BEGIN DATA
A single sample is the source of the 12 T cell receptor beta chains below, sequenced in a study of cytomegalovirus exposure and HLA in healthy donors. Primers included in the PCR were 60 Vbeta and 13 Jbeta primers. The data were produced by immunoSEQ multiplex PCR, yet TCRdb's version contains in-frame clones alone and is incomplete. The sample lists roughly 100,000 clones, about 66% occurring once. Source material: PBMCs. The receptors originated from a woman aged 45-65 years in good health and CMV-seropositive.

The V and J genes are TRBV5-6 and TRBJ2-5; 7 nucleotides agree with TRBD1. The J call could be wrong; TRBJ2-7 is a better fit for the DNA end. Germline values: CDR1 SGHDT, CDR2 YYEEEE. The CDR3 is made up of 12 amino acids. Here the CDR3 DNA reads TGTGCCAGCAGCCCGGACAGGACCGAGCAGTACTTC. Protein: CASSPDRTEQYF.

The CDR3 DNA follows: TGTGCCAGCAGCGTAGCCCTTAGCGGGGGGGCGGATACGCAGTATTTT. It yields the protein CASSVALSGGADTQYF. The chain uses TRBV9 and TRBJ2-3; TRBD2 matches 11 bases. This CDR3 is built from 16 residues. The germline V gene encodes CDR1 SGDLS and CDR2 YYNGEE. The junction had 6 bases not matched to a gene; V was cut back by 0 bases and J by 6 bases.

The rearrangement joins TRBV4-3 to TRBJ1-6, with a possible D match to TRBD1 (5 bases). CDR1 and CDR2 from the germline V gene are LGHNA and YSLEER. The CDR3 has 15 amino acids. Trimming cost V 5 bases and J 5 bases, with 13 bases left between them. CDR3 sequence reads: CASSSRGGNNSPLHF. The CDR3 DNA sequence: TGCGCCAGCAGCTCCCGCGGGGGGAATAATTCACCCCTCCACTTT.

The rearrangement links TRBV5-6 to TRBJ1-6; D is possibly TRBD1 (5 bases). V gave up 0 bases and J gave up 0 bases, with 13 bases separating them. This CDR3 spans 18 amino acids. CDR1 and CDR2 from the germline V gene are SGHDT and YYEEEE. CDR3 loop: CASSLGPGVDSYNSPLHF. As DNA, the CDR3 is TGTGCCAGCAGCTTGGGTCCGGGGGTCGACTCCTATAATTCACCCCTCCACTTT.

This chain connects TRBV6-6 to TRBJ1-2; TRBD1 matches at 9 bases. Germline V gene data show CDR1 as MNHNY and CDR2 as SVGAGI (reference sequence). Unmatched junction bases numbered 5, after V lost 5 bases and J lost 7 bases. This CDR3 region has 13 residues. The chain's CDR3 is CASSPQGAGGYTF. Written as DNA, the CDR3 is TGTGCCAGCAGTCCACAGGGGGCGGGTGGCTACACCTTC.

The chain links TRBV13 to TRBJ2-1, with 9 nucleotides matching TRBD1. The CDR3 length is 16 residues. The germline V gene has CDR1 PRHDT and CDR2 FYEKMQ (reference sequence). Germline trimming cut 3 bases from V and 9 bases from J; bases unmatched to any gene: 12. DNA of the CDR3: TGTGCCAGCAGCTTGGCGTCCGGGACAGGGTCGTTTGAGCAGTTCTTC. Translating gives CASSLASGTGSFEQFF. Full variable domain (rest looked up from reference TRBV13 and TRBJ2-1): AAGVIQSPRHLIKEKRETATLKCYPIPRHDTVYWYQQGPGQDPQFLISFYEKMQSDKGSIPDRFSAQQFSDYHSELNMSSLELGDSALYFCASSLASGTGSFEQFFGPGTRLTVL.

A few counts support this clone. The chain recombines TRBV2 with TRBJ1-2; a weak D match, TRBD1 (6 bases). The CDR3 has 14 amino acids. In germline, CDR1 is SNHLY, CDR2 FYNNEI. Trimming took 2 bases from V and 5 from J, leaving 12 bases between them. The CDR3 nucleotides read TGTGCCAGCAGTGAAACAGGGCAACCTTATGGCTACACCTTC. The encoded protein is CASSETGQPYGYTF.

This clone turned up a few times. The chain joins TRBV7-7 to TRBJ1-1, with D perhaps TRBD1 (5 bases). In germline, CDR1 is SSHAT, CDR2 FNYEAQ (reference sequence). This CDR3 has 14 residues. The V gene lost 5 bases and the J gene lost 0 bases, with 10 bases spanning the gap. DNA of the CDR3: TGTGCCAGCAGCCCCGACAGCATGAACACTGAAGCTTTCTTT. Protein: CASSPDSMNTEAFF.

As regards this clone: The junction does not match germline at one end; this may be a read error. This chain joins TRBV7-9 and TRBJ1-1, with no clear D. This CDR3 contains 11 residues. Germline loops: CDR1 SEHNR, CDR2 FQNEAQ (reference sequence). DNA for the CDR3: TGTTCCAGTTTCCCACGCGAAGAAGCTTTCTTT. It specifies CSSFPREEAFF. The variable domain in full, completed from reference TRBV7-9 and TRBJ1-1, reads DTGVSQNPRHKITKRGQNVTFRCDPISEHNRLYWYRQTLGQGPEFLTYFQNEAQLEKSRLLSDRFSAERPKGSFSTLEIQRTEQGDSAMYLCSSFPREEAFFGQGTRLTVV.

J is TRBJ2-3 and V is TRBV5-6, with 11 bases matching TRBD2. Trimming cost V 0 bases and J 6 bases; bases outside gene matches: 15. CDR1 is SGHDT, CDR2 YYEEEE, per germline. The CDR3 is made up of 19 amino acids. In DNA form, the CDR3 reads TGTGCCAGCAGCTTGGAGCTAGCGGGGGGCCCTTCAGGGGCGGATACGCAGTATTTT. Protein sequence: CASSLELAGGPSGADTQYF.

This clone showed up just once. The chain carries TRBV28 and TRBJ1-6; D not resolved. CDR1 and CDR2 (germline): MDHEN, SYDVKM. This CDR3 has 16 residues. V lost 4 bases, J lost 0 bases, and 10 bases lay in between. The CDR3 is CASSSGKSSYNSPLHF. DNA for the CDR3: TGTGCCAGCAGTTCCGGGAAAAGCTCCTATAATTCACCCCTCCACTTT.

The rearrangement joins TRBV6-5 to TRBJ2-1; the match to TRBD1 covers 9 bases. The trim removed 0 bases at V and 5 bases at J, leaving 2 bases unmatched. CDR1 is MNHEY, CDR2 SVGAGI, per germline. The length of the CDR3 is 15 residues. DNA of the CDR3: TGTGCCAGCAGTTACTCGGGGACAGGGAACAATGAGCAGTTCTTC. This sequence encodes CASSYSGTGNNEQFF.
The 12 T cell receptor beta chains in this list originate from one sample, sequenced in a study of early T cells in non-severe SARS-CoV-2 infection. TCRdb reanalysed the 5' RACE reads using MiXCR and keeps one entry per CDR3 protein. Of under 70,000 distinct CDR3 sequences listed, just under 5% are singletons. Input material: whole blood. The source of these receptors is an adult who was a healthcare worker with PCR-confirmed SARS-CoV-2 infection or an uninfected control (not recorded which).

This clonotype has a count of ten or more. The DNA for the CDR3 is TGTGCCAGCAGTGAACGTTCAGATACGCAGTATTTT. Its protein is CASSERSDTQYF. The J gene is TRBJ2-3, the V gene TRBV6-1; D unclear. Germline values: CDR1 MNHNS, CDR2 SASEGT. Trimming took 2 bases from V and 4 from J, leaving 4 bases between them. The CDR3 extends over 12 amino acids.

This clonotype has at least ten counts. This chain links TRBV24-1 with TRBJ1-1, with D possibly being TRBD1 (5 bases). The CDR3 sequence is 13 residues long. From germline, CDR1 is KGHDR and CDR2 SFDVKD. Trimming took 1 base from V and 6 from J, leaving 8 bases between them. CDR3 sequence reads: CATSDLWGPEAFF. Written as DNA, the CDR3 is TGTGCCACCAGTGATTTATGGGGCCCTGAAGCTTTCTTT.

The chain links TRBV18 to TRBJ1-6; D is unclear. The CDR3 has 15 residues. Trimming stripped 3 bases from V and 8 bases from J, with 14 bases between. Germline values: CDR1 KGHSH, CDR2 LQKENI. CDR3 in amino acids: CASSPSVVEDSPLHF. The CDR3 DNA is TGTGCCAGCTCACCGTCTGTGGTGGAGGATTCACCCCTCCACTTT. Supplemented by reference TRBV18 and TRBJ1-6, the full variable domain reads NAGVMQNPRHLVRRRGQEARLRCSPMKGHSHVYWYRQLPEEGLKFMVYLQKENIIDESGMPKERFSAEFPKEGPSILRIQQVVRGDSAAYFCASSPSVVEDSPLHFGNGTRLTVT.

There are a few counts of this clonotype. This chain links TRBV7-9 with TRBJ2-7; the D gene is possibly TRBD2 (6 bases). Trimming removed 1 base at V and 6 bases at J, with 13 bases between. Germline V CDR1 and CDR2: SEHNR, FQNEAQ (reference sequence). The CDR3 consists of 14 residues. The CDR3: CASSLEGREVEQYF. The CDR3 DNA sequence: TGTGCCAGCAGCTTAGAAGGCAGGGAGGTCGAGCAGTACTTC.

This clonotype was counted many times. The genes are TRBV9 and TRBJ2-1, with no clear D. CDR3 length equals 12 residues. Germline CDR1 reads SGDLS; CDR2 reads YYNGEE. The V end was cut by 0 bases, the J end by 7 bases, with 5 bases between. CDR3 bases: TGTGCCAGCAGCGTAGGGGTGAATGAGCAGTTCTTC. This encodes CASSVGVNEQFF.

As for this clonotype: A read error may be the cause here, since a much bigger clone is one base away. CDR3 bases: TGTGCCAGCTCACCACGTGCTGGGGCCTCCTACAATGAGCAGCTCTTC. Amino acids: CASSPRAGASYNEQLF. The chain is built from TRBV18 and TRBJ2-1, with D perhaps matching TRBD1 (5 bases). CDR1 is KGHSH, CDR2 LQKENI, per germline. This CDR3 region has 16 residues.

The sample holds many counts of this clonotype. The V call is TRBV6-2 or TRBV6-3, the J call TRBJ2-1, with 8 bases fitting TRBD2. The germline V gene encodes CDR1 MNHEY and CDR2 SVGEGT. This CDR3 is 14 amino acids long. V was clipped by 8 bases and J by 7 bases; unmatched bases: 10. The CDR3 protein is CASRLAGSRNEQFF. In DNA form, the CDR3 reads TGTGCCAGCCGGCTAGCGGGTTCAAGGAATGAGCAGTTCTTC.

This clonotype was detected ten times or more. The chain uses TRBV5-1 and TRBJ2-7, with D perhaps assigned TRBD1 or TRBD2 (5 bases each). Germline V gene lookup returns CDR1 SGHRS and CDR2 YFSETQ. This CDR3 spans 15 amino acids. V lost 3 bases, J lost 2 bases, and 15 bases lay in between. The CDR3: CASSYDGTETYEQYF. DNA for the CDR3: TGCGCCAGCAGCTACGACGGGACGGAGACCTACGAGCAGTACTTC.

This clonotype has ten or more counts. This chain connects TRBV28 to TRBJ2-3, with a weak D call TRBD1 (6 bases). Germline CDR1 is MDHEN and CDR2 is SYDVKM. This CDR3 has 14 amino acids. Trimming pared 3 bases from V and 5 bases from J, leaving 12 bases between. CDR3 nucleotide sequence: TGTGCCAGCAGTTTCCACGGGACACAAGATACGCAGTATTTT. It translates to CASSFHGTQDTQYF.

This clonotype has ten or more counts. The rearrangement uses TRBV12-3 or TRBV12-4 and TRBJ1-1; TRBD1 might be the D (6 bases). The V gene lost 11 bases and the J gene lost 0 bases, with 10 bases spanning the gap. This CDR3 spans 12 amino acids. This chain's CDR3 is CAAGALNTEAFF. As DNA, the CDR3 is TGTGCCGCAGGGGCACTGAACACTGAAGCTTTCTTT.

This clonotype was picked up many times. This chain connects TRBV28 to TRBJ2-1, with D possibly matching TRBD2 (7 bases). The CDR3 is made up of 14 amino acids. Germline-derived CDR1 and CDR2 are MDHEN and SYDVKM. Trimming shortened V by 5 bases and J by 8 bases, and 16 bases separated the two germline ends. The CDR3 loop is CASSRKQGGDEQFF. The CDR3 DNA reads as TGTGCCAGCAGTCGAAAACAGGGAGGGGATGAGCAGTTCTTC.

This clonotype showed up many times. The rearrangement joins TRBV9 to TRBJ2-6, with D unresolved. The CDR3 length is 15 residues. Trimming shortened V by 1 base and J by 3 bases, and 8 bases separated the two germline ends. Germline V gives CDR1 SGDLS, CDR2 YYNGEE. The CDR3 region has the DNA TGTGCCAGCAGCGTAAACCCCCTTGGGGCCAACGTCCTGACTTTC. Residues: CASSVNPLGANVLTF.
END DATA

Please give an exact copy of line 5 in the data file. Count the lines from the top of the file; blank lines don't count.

The rearrangement links TRBV5-6 to TRBJ1-6; D is possibly TRBD1 (5 bases). V gave up 0 bases and J gave up 0 bases, with 13 bases separating them. This CDR3 spans 18 amino acids. CDR1 and CDR2 from the germline V gene are SGHDT and YYEEEE. CDR3 loop: CASSLGPGVDSYNSPLHF. As DNA, the CDR3 is TGTGCCAGCAGCTTGGGTCCGGGGGTCGACTCCTATAATTCACCCCTCCACTTT.